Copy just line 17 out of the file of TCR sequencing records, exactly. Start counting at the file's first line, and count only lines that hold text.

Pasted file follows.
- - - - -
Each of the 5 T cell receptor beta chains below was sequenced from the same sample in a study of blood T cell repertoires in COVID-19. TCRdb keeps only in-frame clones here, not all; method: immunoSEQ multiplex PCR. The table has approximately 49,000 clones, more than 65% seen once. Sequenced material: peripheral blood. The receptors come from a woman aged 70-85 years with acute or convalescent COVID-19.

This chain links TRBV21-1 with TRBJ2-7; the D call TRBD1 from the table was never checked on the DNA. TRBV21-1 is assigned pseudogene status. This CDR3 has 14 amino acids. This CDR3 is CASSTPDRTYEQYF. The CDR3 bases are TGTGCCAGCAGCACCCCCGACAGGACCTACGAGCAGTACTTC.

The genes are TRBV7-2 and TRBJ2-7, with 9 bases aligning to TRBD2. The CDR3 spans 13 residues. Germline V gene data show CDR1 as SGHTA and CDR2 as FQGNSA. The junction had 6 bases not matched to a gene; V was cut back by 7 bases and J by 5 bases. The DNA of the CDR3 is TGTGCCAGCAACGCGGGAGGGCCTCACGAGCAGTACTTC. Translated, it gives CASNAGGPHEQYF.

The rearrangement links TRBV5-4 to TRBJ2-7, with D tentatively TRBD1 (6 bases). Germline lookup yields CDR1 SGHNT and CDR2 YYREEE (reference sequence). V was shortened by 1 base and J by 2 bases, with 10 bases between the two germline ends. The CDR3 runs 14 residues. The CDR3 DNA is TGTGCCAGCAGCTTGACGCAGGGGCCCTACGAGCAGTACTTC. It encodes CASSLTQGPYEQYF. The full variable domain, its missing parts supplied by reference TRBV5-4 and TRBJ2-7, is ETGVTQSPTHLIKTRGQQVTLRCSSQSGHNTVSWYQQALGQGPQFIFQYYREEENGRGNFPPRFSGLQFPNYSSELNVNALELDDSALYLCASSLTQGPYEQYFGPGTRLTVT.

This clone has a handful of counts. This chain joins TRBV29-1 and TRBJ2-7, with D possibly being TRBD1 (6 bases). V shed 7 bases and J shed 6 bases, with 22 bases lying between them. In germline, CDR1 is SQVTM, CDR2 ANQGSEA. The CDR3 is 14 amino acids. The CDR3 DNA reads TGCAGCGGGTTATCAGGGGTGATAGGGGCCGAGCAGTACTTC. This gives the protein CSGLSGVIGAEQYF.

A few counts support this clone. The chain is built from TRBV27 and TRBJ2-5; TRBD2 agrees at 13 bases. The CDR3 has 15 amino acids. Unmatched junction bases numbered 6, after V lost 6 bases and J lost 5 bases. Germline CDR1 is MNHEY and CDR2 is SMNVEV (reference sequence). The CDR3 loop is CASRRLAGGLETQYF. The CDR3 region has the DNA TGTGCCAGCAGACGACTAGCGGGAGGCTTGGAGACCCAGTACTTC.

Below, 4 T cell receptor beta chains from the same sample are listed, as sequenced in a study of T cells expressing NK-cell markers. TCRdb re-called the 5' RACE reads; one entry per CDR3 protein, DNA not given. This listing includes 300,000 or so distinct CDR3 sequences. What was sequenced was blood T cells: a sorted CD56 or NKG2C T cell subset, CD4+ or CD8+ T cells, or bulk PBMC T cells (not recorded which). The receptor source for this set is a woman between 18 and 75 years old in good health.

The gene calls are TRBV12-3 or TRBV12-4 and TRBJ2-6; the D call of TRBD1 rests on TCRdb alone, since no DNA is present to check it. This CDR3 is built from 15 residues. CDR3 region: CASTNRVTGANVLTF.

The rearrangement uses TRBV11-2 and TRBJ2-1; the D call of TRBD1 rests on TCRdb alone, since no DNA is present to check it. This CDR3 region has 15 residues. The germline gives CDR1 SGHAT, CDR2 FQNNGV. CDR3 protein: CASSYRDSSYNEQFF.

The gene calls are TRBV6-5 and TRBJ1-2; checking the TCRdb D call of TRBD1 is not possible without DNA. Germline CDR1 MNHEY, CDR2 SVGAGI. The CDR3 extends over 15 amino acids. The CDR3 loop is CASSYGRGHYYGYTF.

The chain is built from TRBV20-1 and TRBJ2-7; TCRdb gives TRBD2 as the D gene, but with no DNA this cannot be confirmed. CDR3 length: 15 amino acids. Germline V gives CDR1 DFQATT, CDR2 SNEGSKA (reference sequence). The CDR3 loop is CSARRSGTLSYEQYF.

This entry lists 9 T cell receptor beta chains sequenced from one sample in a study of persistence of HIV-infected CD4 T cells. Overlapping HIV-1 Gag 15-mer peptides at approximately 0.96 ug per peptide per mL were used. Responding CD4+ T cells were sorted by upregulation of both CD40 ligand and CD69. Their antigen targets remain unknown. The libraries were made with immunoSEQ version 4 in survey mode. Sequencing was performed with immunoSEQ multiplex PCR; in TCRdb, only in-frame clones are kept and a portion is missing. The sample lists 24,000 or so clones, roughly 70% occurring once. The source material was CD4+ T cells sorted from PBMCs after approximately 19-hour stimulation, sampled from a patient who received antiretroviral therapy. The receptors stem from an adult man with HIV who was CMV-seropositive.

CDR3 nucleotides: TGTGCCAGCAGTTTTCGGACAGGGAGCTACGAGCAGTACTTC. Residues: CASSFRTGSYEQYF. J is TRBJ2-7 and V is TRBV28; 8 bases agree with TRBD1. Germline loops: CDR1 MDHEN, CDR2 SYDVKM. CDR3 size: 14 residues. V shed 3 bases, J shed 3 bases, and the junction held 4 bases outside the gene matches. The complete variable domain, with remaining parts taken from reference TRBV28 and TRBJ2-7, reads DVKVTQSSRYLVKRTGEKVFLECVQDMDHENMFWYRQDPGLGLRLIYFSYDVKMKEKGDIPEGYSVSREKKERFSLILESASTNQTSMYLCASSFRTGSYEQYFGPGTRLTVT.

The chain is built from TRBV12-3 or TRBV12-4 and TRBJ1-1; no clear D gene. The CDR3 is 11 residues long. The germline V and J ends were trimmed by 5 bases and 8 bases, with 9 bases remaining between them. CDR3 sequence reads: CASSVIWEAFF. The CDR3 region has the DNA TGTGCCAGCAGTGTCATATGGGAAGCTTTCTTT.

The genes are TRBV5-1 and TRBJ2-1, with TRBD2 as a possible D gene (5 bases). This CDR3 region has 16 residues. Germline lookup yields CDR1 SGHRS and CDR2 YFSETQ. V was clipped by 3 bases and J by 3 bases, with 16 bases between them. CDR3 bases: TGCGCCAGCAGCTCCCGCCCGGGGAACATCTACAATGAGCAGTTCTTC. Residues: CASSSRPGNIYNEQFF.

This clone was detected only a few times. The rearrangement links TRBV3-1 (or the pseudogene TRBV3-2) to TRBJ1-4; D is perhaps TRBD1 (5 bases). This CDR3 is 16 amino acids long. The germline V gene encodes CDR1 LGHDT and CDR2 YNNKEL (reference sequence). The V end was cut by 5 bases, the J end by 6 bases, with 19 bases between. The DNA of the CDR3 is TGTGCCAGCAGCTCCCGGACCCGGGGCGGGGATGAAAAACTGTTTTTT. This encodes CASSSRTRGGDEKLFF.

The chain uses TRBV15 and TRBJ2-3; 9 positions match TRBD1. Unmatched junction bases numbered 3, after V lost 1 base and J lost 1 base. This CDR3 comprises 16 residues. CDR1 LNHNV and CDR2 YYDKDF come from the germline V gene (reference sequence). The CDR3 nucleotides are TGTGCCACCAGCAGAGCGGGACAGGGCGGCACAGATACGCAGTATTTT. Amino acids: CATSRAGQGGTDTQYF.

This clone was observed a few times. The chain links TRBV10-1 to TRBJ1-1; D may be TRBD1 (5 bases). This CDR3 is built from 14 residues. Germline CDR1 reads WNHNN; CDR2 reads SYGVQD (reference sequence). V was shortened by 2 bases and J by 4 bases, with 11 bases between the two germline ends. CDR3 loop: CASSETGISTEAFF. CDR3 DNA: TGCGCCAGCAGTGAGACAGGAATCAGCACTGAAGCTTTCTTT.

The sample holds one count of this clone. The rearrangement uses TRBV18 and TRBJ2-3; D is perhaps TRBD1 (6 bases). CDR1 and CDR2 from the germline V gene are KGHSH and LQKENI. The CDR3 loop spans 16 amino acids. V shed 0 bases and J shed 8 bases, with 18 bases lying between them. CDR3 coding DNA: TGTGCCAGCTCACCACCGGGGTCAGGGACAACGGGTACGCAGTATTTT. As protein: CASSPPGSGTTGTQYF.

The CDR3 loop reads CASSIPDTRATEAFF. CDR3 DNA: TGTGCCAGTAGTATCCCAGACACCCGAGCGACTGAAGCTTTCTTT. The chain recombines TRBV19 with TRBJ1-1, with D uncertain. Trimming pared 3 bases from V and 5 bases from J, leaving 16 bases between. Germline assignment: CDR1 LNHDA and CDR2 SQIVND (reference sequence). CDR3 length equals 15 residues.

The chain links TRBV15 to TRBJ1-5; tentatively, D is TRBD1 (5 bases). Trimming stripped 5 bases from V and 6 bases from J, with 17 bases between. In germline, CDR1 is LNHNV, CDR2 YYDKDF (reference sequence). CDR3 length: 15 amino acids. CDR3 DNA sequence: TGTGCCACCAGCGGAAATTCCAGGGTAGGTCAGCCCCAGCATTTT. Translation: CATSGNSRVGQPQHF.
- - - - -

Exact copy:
The chain uses TRBV15 and TRBJ2-3; 9 positions match TRBD1. Unmatched junction bases numbered 3, after V lost 1 base and J lost 1 base. This CDR3 comprises 16 residues. CDR1 LNHNV and CDR2 YYDKDF come from the germline V gene (reference sequence). The CDR3 nucleotides are TGTGCCACCAGCAGAGCGGGACAGGGCGGCACAGATACGCAGTATTTT. Amino acids: CATSRAGQGGTDTQYF.